Gedan - low level
                Waki - side

                Those four are pretty straight forward.

                Kasumi - fog/mist. It's a (modified) Itto Ryu kamae. You'd have to ask someone there why it's called that.
                Seigan - can be written several ways. The common one is "correct eyes". There's probably some esoteric reason, but the sword tip is at about the level of the eyes.
                Hasso - means "eight phases". It's got nothing to do with the shape of the arms. It's a Buddhist term, refering to the eight phases of the Buddha's life. As for how it got turned into the name of a sword kamae, I don't know. You'd have to look at what school the name comes out of, and ask them.

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                • #9
                  Seigan also is a Buddhist term. Apparently in this case "eye" implies not only seeing but also 'knowing'. So it could be translated to mean "to discern correctly", as in perceiving your opponent's heart/mind, rather than just their outward appearance (i.e. RBSO bogu, reptutation in shiai, use of fancy kamae, etc).

                  I'd be interested in some clarification on "hira seigan" and "taira seigan". They are variations on the angle of the blade in seigan I believe.

                  b

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                  • #10
                    Originally posted by ben View Post
                    Seigan also is a Buddhist term.
                    Doh. I actually knew that. Really.

                    I'd be interested in some clarification on "hira seigan" and "taira seigan". They are variations on the angle of the blade in seigan I believe.
                    Without knowing the kanji involved, I can't be sure, but "hira" and "taira" are readings of the same kanji, meaning "flat" or "level".

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                    • #11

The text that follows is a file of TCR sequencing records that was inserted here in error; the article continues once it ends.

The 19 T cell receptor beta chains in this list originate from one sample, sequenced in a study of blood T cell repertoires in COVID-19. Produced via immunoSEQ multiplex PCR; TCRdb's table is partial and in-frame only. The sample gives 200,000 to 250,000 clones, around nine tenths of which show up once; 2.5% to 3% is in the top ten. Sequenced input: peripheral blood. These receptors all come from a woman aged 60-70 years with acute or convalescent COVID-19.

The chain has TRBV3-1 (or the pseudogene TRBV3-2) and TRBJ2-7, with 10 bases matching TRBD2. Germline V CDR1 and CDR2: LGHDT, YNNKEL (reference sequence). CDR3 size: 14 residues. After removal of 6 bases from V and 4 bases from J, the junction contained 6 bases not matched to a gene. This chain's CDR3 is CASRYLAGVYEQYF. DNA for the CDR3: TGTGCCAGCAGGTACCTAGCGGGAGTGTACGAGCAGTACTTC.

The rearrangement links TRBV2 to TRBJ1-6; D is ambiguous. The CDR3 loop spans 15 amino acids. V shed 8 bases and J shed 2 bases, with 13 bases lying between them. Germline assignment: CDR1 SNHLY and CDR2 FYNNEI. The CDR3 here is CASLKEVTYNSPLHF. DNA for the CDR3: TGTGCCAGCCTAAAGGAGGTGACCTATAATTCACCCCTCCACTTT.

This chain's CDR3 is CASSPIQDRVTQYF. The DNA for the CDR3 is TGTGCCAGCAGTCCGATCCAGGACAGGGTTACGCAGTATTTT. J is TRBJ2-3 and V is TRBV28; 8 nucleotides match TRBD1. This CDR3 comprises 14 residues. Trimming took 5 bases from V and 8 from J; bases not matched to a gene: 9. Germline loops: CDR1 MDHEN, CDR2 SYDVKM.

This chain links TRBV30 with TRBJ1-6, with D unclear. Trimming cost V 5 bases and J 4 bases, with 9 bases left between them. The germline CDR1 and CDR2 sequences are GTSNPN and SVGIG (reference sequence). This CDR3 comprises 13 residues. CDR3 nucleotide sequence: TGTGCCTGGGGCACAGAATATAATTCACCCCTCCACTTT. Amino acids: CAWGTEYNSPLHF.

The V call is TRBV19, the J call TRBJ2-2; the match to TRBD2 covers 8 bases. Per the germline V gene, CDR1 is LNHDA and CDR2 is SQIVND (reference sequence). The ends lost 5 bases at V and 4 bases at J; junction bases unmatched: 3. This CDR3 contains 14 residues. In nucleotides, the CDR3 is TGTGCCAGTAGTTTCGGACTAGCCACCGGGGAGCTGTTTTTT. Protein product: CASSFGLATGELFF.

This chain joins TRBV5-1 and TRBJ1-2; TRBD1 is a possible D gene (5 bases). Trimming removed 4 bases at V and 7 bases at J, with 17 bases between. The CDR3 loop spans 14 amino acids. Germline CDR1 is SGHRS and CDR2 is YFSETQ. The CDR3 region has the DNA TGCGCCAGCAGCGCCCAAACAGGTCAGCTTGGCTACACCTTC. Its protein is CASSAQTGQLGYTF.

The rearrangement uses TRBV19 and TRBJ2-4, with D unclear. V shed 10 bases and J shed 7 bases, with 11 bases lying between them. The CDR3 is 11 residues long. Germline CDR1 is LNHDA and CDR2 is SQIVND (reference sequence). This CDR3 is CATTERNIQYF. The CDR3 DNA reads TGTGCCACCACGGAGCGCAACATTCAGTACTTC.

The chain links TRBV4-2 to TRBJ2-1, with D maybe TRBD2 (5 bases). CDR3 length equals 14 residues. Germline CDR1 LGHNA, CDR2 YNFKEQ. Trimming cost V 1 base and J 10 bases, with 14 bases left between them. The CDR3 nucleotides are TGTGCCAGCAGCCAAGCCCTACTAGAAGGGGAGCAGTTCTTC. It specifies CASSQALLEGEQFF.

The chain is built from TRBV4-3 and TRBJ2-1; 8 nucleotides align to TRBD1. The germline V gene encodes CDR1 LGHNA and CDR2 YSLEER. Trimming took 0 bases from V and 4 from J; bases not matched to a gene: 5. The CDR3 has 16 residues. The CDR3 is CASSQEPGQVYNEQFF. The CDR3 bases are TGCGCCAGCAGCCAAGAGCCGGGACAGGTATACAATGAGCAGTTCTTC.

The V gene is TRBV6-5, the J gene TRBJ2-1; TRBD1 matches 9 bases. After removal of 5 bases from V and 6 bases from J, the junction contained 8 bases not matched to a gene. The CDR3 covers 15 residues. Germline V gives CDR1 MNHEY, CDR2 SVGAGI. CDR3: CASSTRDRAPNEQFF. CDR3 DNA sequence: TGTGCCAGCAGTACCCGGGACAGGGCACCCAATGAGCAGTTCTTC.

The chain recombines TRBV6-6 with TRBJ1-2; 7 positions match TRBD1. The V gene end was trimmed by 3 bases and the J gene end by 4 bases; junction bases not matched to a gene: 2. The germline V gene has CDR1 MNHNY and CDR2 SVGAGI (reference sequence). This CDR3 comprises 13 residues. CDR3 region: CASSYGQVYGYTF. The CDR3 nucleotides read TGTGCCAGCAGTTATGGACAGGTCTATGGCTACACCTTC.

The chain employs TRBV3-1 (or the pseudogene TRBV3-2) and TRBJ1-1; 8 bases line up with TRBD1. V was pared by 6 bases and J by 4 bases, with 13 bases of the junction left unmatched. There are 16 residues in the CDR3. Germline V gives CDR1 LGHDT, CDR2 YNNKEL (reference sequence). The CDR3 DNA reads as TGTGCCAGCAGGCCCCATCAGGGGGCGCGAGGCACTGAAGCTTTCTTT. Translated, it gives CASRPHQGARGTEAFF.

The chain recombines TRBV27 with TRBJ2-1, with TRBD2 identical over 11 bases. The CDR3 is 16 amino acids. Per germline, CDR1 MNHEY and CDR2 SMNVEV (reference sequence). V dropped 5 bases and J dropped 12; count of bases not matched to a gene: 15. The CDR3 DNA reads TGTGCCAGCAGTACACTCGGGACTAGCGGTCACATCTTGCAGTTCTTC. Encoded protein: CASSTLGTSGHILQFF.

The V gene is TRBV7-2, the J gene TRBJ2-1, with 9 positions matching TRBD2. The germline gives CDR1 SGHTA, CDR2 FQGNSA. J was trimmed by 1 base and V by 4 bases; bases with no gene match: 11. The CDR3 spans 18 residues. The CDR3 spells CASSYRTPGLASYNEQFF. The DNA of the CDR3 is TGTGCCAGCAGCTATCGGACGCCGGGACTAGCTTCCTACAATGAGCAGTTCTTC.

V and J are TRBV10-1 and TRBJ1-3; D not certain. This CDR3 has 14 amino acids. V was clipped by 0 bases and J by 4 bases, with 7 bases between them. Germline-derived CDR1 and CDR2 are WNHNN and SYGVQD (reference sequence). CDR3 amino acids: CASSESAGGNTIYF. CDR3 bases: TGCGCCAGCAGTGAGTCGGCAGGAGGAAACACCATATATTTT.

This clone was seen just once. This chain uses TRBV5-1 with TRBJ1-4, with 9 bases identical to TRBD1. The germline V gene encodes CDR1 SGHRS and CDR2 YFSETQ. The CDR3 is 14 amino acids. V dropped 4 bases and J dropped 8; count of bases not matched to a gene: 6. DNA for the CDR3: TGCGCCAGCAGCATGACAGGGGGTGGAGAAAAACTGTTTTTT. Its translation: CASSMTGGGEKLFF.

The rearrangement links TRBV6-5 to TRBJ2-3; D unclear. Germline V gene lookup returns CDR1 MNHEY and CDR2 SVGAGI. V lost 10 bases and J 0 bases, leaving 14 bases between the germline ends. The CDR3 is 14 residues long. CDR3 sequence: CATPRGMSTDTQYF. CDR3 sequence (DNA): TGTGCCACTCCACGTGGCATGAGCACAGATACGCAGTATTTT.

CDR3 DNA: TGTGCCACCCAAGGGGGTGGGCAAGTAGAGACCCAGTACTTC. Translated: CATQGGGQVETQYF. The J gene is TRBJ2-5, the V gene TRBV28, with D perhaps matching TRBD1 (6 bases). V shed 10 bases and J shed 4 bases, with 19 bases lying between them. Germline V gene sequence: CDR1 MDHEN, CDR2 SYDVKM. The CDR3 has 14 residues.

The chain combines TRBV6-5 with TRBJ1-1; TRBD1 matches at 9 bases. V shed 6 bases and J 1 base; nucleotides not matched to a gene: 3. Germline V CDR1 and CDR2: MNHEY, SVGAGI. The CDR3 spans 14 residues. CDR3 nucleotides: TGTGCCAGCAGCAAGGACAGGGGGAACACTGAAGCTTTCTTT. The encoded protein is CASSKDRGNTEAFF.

Although it isn't the literal meaning of the names of the kamae, heaven, earth and man refers to a Chinese concept called 'sansai' (三才).

                      Sansai, or three powers, describe the relationship between heaven (天) earth (地) and man (人).

                      Heaven is high and infinite, earth is wide and expansive, so man by comparison seems to be unimportant. However due to the fact man was born out of heaven and earth, and is mindful and resourceful, he is in fact the equal to heaven and earth.

                      This is an attempt to describe natural law. I can't describe its meaning, so please look it up for yourself - dont' take the above explanation too seriously.

                      This seems to be a common theme in several traditional Japanese arts.

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                      • #12
                        By the way, I found this ineresting page with plenty of unusual buddhist terms and descriptions.

                        http://www.hm.tyg.jp/~acmuller/dicts/bdict/index.htm

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                        • #13
                          I also suspect that hira/taira are the same thing. I've always heard it called hiraseigan when referring to kata 5.

                          Hasso most definitely started off as Buddhist terminology but I've never really heard an explanation as to how it came to describe that stance. Maybe they just stole the name because it sounded good and fitted in with the looks like the letter for 8/can deal with 8 enemies/can cut in 8 directions conventional explanations that you hear every so often.

                          Here's some other seigan for good measure:

                          正眼 青眼 晴眼 精眼 勢眼 西岸 (never seen the last two in actual text though - the last one seems particularly dodgy, although it might conceivably fit in with some kind of Buddhist scenario with the promised land being in the west etc etc - pretty sceptical however)

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                          • #14
                            Whoa, Neil, did you ever suspect this thread would grow so deep? Time to break out the shovels!

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                            • #15
                              Originally posted by Kent Enfield
                              Kasumi - fog/mist. It's a (modified) Itto Ryu kamae. You'd have to ask someone there why it's called that.
                              Paburos "i guess it's because the targets and intentions are sort of unseen and unclear in this kamae" is closest to my understanding of this kamae. Ive emphasised a portion for a reason. There is not one single Kasumi kamae.

                              I prefer 漫才 over 三才 though.

                              Nice to see an interesting thread.